It’s ironic that NASCAR CEO Brian France was in Indianapolis—the home of the IndyCar Series—on Tuesday cheering the merits of American-made ethanol.
While NASCAR signed a six-year deal to use American-made ethanol starting this year, the IndyCar Series in 2008 signed a multi-year sponsorship and ethanol fuel deal with Brazil-based Apex.
IndyCar’s agreement with Apex is a multifaceted deal that goes beyond fuel, and could lead to even bigger sponsorship deals down the road. A portion of IndyCar’s ethanol does come from a Sunoco plant in upstate New York.
Still, NASCAR and the IndyCar Series are traveling different paths to using a greener fuel. Much of IndyCar’s ethanol comes from Brazilian sugar cane, while NASCAR’s comes from American corn. And in the early days of the IndyCar-Apex deal, American farmers let the open-wheel series hear their displeasure.
France was at the Indiana Convention Center Tuesday to address a crowd at the 27th annual International Fuel Ethanol Workshop & Expo.
“We want you to know we are right in your corner,” France told a group consisting of members of the National Corn Growers Association and American Ethanol among others.
While France said it was important for NASCAR officials to choose an American-made fuel with lower emissions than standard petro, he added that the main criteria in the selection process was performance.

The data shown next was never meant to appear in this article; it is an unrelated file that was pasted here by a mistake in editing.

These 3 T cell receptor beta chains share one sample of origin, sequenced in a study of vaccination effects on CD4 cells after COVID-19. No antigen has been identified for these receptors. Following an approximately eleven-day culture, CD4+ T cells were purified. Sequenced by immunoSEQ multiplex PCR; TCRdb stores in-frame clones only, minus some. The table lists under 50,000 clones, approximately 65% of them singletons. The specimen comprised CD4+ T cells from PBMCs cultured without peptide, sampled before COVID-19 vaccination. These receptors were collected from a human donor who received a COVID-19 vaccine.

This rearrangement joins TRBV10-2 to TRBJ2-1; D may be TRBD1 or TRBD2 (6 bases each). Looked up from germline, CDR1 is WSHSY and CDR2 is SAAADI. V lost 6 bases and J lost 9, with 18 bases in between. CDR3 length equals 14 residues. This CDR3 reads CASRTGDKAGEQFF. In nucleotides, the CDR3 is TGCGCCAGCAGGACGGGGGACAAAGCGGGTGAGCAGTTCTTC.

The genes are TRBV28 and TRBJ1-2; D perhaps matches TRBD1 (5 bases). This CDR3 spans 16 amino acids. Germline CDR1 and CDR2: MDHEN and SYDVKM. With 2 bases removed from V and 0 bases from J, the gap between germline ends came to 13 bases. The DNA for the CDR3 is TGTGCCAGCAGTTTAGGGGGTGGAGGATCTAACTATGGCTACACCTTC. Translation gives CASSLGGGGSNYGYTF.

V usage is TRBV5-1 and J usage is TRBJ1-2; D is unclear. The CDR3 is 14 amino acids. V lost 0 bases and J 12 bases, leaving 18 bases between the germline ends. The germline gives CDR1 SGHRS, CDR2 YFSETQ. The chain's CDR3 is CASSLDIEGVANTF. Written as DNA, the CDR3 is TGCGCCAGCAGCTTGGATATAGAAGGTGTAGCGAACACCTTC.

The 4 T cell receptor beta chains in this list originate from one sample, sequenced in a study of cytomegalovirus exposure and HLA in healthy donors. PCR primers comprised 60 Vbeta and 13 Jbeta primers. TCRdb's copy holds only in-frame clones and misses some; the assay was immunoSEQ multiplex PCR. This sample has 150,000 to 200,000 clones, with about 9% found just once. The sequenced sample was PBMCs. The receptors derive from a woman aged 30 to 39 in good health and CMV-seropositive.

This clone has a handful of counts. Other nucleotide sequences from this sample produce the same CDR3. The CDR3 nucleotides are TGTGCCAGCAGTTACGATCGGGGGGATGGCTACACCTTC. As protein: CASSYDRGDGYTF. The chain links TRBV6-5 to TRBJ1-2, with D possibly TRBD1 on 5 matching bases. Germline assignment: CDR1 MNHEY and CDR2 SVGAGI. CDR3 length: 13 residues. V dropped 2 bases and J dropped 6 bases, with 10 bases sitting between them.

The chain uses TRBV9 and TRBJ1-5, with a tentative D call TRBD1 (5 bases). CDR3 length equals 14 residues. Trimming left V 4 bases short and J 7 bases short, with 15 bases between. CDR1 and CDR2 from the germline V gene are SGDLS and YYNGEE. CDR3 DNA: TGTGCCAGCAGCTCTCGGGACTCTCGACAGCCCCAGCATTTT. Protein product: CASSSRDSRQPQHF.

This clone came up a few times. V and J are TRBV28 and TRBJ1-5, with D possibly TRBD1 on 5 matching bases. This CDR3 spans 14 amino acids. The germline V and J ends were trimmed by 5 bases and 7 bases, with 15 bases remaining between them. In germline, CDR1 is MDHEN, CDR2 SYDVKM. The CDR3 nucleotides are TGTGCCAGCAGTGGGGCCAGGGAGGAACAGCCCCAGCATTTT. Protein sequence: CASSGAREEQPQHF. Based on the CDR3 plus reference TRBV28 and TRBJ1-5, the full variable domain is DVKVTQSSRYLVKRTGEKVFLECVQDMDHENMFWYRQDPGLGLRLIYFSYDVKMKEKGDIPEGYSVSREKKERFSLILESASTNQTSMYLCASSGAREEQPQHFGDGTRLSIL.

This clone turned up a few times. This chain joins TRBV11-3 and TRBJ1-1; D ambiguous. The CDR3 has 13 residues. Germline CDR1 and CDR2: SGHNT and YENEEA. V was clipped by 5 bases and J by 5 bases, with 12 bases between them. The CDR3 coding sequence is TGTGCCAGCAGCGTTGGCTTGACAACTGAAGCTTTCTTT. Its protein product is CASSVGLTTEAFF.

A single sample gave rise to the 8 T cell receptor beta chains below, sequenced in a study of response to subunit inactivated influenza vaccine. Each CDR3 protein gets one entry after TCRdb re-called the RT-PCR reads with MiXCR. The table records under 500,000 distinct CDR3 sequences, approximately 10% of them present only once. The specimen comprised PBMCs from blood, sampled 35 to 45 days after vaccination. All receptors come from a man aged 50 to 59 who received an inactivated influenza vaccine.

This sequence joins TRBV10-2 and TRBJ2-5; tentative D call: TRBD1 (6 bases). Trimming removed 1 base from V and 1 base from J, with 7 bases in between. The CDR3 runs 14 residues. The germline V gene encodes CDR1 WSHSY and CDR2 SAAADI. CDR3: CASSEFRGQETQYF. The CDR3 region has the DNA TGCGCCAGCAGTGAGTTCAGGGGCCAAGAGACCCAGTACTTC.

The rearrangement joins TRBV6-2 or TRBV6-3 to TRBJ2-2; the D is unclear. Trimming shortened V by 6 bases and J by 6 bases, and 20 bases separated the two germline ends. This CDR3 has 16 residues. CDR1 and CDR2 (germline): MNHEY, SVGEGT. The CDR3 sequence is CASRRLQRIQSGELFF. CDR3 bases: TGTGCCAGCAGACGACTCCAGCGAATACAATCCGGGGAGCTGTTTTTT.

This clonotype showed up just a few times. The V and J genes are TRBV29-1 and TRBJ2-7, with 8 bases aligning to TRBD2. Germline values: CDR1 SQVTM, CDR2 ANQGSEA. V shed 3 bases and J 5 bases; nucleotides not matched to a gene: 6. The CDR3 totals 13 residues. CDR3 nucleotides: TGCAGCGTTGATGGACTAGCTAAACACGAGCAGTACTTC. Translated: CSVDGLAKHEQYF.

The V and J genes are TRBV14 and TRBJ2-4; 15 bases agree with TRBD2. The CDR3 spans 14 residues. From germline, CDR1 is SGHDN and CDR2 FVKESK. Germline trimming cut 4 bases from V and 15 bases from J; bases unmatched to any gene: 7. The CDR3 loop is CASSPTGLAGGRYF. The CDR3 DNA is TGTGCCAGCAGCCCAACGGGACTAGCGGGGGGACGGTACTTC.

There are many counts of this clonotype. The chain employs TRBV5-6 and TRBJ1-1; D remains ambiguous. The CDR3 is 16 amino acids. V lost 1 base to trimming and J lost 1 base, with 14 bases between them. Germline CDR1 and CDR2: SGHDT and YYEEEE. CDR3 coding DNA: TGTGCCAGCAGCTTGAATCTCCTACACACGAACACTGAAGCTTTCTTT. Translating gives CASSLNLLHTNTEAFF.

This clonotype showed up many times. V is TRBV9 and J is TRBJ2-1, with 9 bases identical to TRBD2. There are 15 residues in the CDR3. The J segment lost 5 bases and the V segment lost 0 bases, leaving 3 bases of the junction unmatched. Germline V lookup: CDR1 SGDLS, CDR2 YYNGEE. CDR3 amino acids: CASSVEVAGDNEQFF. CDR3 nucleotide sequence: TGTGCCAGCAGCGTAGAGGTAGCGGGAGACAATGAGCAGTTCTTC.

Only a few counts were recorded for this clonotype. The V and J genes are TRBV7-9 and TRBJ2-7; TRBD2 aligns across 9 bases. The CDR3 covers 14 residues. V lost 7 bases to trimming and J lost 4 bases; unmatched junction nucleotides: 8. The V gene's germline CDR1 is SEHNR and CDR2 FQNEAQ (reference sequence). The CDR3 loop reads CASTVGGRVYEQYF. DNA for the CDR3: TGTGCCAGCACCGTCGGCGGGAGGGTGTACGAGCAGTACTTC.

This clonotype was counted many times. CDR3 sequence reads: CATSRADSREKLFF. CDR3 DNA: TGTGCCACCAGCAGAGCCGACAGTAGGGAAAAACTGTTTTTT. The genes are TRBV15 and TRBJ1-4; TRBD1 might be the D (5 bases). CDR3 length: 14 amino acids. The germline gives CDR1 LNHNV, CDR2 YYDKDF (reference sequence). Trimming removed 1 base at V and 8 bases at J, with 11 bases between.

NASCAR race teams, France said, had to be assured the ethanol E15 the series chose has the ability to power stock cars at high speeds over long distances.
NASCAR officials in Indianapolis Tuesday admitted there was a strong bias against ethanol among NASCAR team owners, racers and series officials, and myths about the corn-based fuel’s performance had to be dispelled before they could gain the support needed to craft a deal.
E15 hasn’t caused any problems for NASCAR, France said, adding that it’s a higher combustion fuel that provides more horsepower and only a slight decrease in fuel mileage.
“This fuel has been a great fuel for NASCAR, and we’re happy to be your partner,” he said.
Rick Tolman, CEO of the National Corn Growers Association, said the deal with NASCAR will be a powerful endorsement for his group and open up many new doors for business partnerships.
NASCAR’s deal with American Ethanol, a U.S. consortium including farmers and ethanol producers, includes several first-of-its kind elements, including sponsor logos on the green flags waved to start every NASCAR race and green logos around gas tank covers on every NACAR race car.
While terms of the deal were not disclosed, Tolman called the investment “substantial.” Motorsports business experts said it was a low eight-figure deal.